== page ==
Hosted by: The Media and Graphics Interdisciplinary Centre, the iSchool@UBC and Colloquium
February 6th, 2013 5:30-7pm.
Location: Forestry Sciences Building, Room 1005
Please RSVP to Lavana@magic.ubc.ca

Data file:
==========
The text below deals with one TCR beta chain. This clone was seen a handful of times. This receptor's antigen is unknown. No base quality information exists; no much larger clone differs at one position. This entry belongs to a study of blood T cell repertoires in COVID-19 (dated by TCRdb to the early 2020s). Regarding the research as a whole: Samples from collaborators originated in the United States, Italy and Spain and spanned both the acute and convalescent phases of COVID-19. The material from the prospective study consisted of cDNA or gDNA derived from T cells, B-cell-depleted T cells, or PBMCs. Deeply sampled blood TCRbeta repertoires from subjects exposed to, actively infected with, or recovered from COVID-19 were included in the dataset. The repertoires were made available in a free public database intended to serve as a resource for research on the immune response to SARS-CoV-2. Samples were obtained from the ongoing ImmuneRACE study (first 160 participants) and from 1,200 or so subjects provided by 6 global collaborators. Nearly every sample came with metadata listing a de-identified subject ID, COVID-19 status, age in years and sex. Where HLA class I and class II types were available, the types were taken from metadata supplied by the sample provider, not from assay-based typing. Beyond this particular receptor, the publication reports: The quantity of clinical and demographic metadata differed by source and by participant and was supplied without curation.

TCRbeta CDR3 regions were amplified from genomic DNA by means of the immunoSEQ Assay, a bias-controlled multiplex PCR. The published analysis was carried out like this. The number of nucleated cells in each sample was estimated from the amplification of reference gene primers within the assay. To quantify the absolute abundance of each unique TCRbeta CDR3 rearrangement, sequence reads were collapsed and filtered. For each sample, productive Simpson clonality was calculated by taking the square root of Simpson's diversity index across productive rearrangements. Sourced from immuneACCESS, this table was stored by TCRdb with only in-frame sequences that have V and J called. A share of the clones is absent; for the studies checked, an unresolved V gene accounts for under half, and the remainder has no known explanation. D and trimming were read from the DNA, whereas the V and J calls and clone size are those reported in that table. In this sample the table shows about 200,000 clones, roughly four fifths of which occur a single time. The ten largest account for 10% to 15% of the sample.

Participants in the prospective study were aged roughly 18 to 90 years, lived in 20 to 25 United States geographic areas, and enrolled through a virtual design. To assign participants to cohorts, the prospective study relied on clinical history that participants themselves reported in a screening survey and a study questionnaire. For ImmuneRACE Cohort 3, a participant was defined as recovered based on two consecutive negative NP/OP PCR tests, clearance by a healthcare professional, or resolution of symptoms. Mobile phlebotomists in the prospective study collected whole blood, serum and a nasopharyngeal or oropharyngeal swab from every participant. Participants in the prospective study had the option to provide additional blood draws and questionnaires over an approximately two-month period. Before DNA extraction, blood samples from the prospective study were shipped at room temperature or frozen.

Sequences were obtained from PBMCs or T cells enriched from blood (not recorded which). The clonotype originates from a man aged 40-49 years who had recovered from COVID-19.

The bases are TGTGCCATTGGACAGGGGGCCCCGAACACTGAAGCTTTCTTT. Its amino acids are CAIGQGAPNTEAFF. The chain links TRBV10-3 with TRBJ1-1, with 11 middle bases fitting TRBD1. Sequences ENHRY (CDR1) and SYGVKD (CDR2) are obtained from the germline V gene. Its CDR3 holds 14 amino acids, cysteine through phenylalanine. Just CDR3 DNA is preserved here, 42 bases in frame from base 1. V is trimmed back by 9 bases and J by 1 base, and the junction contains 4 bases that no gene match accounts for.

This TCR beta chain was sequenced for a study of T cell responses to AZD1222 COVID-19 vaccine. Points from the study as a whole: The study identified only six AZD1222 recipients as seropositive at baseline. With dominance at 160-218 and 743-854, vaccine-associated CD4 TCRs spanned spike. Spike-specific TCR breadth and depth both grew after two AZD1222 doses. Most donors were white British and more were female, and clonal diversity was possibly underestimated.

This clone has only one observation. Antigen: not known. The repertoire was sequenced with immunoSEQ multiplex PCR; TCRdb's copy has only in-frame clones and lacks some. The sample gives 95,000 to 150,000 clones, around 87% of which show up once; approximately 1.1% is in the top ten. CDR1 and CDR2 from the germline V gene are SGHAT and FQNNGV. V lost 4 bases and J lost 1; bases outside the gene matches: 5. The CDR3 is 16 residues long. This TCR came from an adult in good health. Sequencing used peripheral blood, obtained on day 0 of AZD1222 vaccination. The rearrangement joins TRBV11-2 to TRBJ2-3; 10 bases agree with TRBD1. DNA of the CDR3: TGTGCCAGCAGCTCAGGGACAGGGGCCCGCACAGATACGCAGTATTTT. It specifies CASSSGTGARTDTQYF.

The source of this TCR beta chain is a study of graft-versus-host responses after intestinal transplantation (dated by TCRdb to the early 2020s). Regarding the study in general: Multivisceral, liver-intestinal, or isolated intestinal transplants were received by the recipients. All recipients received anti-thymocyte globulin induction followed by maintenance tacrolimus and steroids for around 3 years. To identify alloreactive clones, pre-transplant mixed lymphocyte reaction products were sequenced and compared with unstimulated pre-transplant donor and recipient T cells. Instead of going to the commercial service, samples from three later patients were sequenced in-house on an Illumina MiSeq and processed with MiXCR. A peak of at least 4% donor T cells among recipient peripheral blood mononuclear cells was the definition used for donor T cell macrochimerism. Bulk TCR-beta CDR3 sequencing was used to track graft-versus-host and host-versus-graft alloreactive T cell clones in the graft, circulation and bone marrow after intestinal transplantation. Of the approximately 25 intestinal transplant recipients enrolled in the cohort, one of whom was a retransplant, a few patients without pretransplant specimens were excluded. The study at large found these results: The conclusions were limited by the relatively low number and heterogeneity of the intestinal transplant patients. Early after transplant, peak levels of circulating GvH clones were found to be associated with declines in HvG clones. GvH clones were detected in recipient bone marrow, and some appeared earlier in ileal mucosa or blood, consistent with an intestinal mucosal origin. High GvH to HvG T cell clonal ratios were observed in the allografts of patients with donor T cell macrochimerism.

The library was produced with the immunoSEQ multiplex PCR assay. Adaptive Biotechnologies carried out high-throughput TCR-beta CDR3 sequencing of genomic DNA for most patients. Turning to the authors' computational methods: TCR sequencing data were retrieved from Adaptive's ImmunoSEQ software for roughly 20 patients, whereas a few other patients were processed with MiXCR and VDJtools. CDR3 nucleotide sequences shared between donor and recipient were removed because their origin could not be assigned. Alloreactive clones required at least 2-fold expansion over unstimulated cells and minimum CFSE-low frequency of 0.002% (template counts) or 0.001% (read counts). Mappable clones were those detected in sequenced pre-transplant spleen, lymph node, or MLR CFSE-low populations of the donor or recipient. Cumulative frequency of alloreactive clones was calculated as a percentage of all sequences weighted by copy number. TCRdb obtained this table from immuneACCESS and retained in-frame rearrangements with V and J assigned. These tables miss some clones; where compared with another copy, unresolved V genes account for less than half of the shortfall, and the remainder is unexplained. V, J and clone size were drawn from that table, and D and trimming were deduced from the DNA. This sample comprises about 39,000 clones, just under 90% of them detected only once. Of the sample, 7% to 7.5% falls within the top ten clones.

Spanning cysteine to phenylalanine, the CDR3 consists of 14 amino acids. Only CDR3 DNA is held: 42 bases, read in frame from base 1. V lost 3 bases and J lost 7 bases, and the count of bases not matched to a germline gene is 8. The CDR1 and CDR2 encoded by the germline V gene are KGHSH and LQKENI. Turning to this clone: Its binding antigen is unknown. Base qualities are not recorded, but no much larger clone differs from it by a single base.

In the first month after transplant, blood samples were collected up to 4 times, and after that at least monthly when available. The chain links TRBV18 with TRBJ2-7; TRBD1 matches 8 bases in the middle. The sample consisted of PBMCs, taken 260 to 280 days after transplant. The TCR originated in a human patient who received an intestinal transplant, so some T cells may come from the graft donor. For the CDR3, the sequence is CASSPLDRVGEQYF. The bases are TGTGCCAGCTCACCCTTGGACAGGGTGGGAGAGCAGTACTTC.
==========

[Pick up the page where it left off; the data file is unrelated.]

Digital media technologies are opening a world of possibilities in communications, in the economy and in personal relations. These technologies allow us to communicate and process information with unparalleled ease, and to spread ideas, learn, offer help, resolve problems, connect with people, and develop new businesses in unprecedented ways. The changes coming in the next 10 to 20 years in the further development of ubiquitous technologies, augmented and virtual reality, persuasive technologies, mobile technologies, and cognitive systems, to name but a few, will transform how we live, work and learn, just as programmable computing did previously. As positive as the possibilities afforded by these technologies are, many have growing concerns about the velocity of change and our ability to properly adapt to it; about potential threats to privacy and security; and about increasing risks of social isolation, technology addiction, and mental health risks. These concerns raise important philosophical and practical questions, such as: what does it mean to be human in the digital era? What is human identity and how do these technologies contribute to its formation? If human identity is linked to the preservation of individual and collective memory, how can we preserve it in the context of these new technologies? What values are being, and should be, designed into technology and how transparent should these values be to users of the technology? Where does intentionality reside when cognition is distributed between human and machine? Should individuals have the right to control their own data? Should they have the right to be forgotten? Is privacy necessary and, if so, how do we protect it? How are these technologies affecting the rhythms of rest, silence and reflection which are necessary for healthy human development? Can we trust these technologies? How can we, and who can we, hold to account when harm is caused in using these technologies? Given the transformations that we are already seeing in society in the digital era and the further transformations we can expect, the challenge is urgent to provoke thinking and interdisciplinary dialogue on the theme of values, human identity and technology.